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From the do-it-yourselfer to the fleet manager who just wants the check, online remarketing providers offer a range of services designed for all fleet types. With eBay, a fleet or surplus manager can create a storefront and list agency vehicles with little assistance. Municibid and GovDeals both provide customer service support and handle marketing, and optionally, taking photos, posting the item, and handling payment transaction. Property Room offers similar services, but through its partnership with Copart, the company offers full service pick-up and storage option as well.

Paul Condran, equipment maintenance/fleet manager for the City of Culver City, Calif., said he’s been happy with the results of moving from traditional live auctions to online auctions.

Condran did a comparison of returns for three suppliers (one on-site and two online) for 20 transit buses in similar condition. The average return to the City on each of the buses via online auction proved to be higher ­— $3,625 via an auction company and approximately $4,500 via online sales.

He also appreciates that he can watch the online auction while it’s in progress. “I would have no ability to watch the auction, the bidding process, or anything similar to this,” Condran said of his previous service.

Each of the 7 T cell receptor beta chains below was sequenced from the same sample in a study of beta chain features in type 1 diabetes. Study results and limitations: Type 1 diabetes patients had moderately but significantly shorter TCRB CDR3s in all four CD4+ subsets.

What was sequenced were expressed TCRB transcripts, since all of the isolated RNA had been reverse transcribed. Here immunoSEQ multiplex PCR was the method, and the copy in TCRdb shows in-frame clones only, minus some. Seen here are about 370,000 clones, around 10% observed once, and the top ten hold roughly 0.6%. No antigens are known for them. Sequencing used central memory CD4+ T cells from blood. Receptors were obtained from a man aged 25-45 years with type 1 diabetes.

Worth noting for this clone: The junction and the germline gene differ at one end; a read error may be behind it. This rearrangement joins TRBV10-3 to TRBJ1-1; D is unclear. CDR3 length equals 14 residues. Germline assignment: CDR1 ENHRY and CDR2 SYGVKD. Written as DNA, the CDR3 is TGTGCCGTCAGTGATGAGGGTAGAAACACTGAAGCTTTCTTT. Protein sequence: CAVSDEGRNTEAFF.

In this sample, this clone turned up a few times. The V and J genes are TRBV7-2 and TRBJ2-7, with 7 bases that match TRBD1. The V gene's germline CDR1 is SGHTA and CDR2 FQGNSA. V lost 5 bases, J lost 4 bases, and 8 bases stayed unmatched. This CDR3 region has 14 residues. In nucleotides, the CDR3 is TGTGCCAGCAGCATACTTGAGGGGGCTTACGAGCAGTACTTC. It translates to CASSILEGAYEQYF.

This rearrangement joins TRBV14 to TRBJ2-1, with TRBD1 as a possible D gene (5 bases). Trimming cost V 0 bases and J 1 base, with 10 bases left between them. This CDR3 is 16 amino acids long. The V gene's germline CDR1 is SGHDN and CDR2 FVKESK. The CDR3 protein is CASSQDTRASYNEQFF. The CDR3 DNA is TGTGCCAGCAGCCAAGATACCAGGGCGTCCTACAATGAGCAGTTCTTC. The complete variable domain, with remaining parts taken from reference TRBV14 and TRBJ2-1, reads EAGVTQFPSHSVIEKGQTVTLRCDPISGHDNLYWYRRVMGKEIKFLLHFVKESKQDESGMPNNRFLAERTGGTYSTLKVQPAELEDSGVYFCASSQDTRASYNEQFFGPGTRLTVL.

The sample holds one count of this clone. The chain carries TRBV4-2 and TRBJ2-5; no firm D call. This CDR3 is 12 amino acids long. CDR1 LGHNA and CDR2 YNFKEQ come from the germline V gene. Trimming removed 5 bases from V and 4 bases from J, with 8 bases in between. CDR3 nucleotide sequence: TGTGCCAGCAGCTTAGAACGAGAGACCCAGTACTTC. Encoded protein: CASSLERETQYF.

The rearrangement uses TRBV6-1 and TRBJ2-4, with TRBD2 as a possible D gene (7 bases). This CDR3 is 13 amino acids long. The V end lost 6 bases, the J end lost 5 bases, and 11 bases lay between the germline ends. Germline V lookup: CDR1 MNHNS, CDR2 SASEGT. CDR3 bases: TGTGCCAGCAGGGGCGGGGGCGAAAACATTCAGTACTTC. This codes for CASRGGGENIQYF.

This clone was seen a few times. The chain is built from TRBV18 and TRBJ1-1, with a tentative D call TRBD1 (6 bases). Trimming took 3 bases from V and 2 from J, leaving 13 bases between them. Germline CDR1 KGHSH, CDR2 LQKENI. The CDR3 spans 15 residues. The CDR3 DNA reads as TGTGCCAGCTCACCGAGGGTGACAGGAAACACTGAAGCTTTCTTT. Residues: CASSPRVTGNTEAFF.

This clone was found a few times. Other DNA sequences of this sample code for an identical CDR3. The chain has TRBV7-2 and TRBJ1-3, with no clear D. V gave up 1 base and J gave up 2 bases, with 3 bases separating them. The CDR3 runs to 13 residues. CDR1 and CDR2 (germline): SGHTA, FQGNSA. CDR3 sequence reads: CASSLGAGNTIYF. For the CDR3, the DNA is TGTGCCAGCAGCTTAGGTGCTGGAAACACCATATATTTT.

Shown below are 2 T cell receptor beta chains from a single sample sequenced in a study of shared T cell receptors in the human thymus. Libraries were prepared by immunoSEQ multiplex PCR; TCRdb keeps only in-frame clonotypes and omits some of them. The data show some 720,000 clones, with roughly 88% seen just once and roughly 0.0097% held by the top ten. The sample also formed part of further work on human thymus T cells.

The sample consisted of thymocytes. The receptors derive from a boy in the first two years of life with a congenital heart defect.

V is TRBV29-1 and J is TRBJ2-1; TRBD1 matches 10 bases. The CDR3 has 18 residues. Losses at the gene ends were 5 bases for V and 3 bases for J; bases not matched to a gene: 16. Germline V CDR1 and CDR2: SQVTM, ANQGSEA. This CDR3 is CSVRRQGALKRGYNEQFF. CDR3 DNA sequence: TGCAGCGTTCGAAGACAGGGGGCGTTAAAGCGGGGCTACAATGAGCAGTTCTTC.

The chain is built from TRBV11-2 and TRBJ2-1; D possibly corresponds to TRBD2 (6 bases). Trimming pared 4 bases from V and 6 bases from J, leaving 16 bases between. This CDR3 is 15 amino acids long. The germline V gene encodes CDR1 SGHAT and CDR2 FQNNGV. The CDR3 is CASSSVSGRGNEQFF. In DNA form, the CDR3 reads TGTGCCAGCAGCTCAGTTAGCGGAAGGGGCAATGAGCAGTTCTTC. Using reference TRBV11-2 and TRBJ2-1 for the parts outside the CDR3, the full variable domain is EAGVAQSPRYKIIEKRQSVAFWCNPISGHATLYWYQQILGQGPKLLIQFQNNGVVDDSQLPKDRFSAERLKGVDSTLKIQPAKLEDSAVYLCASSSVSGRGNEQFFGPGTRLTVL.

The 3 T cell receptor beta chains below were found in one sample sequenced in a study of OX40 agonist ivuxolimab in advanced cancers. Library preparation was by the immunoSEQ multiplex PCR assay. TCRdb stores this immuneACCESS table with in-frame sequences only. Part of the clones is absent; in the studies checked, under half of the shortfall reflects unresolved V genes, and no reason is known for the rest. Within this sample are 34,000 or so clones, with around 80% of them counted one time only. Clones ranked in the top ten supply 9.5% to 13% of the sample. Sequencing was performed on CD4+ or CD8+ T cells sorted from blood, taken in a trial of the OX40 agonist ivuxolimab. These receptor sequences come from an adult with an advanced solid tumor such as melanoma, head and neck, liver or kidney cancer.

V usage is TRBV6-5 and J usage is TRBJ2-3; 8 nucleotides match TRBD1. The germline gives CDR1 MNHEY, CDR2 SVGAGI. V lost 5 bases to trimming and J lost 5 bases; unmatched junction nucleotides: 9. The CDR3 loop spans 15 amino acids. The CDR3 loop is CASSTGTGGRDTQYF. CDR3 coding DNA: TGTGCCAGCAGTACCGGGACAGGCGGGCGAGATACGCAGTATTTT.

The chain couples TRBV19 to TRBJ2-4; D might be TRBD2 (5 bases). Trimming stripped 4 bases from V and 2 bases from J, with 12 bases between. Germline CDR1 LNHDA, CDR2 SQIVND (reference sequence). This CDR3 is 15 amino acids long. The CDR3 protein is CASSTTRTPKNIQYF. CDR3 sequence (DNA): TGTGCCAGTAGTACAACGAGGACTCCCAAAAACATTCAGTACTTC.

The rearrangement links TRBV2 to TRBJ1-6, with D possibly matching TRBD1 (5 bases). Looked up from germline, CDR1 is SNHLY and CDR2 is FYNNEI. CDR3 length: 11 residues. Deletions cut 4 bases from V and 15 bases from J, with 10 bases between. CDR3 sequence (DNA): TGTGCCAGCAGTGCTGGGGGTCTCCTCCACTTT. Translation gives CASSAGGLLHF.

Keith Leech, fleet manager for the City of Sacramento, Calif., stated that although fees are higher for his current online remarketing services with Property Room, “we have much higher return in terms of net proceeds.”

He added that the remarketing company’s online monitoring tools are robust, which not only allow the fleet staff to view how the auction is going, but allow the technician previously tasked with recordkeeping to focus on other tasks.

A Sliding Scale of Services
Service fees are more or less inversely related to how much time a fleet manager can devote to the sales. eBay Motors charges the following flat fees for all high-volume listings: $50 per listing, an ­additional $7 to set a reserve price, and $2 for the “Buy It Now” feature. The rest of the services mentioned in this article charge percentages. GovDeals charges between 7-12.5% of the selling price; Municibid charges between 5-8%; and Property Room 5-12.5%. Ken Porter Auctions charges on average 5-10%. The City of Corpus Christi’s auctioneer charges 6%.